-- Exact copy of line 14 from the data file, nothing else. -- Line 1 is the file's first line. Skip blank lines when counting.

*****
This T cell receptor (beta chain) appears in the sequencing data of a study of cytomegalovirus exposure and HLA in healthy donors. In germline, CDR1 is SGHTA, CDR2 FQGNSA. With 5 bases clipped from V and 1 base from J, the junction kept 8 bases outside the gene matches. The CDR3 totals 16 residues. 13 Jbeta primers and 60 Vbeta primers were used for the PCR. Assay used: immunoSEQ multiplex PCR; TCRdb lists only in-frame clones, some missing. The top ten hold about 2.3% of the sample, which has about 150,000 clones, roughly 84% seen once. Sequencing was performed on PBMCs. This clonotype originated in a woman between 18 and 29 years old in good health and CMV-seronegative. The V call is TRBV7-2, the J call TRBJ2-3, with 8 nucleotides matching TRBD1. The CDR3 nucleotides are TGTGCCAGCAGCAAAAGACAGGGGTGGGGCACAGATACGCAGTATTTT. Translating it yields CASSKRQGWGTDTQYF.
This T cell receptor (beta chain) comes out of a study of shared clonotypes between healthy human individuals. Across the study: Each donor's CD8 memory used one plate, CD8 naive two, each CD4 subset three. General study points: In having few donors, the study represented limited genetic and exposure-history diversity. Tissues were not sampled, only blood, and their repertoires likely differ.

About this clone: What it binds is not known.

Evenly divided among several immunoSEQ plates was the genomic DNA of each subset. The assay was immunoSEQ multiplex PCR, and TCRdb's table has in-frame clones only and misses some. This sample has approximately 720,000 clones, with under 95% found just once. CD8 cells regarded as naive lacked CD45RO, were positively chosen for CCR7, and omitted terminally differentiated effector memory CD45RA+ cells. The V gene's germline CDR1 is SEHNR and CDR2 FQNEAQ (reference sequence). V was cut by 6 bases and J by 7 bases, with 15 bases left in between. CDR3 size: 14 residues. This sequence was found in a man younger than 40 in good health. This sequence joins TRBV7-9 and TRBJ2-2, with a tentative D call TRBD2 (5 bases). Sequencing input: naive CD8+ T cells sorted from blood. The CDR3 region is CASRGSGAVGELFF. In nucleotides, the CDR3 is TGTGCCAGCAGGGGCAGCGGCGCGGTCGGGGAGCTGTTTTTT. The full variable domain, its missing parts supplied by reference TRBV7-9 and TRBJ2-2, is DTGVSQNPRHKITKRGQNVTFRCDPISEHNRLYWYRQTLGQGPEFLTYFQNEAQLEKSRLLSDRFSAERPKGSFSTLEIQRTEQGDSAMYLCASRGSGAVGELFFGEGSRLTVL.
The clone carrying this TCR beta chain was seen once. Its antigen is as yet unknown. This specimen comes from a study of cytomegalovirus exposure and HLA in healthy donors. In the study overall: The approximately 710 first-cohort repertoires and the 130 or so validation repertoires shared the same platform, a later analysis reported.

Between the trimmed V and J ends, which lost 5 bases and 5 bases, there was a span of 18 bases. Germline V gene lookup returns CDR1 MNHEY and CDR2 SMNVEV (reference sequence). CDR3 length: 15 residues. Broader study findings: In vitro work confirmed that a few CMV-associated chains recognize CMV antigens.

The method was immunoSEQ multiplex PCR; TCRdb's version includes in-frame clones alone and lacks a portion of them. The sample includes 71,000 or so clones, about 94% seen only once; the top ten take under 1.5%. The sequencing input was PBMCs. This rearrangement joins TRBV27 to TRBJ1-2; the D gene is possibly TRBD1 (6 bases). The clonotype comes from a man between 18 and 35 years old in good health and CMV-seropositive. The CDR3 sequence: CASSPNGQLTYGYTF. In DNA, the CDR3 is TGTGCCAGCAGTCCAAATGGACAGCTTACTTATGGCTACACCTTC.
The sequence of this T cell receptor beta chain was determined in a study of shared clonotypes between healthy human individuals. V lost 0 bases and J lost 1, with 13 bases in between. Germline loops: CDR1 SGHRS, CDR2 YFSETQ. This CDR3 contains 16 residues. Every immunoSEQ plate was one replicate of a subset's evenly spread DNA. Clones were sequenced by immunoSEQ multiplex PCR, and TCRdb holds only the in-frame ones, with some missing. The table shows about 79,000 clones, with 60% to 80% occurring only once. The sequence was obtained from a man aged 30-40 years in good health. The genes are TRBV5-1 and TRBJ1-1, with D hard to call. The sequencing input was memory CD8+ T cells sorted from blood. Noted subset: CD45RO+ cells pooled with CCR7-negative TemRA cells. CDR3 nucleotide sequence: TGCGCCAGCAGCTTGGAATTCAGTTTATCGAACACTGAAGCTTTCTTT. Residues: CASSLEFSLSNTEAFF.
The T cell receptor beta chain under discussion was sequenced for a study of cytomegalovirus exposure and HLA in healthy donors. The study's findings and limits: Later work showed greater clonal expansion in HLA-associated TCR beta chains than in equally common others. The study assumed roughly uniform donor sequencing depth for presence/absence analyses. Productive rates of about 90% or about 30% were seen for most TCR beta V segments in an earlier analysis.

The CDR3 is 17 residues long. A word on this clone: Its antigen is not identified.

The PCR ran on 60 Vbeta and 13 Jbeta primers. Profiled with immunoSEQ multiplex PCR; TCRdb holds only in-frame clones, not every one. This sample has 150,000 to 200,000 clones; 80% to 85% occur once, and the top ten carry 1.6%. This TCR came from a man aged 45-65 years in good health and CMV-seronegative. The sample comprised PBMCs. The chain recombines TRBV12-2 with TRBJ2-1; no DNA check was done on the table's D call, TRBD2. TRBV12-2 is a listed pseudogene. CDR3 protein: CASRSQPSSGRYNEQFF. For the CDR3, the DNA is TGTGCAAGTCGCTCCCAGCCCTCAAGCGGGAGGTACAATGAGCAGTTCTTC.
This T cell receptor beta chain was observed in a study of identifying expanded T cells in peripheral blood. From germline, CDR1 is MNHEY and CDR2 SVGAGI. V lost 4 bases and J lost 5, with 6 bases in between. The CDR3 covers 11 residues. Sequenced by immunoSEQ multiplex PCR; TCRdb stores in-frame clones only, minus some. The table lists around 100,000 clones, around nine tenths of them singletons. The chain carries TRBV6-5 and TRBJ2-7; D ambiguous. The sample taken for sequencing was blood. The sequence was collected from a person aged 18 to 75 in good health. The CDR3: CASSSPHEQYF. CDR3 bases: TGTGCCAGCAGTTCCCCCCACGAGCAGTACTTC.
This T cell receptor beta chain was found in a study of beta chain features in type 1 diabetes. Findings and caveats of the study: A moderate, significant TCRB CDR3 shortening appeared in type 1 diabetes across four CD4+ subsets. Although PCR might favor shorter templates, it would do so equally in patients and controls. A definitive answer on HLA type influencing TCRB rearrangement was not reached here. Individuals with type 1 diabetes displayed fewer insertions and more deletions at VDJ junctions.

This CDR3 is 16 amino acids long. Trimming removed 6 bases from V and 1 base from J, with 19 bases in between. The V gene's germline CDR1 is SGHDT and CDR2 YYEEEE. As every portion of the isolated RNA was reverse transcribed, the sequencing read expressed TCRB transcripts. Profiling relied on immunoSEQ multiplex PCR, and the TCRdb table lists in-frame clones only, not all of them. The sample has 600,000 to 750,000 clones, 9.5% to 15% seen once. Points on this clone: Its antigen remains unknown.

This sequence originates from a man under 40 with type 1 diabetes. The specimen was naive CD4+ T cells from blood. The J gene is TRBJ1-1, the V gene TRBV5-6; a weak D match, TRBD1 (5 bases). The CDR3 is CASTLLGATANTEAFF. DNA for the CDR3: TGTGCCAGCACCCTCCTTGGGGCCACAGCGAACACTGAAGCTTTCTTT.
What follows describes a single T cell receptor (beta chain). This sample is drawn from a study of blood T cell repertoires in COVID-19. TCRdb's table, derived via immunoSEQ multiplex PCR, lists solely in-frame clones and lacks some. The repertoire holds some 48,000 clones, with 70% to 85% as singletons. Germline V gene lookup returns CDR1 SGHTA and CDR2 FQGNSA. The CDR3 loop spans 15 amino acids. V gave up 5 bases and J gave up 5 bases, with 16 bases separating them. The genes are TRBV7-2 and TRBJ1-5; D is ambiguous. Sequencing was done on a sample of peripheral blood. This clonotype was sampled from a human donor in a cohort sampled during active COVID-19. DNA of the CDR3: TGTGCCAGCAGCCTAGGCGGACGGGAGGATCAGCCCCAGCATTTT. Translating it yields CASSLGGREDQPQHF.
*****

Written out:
This CDR3 is 16 amino acids long. Trimming removed 6 bases from V and 1 base from J, with 19 bases in between. The V gene's germline CDR1 is SGHDT and CDR2 YYEEEE. As every portion of the isolated RNA was reverse transcribed, the sequencing read expressed TCRB transcripts. Profiling relied on immunoSEQ multiplex PCR, and the TCRdb table lists in-frame clones only, not all of them. The sample has 600,000 to 750,000 clones, 9.5% to 15% seen once. Points on this clone: Its antigen remains unknown.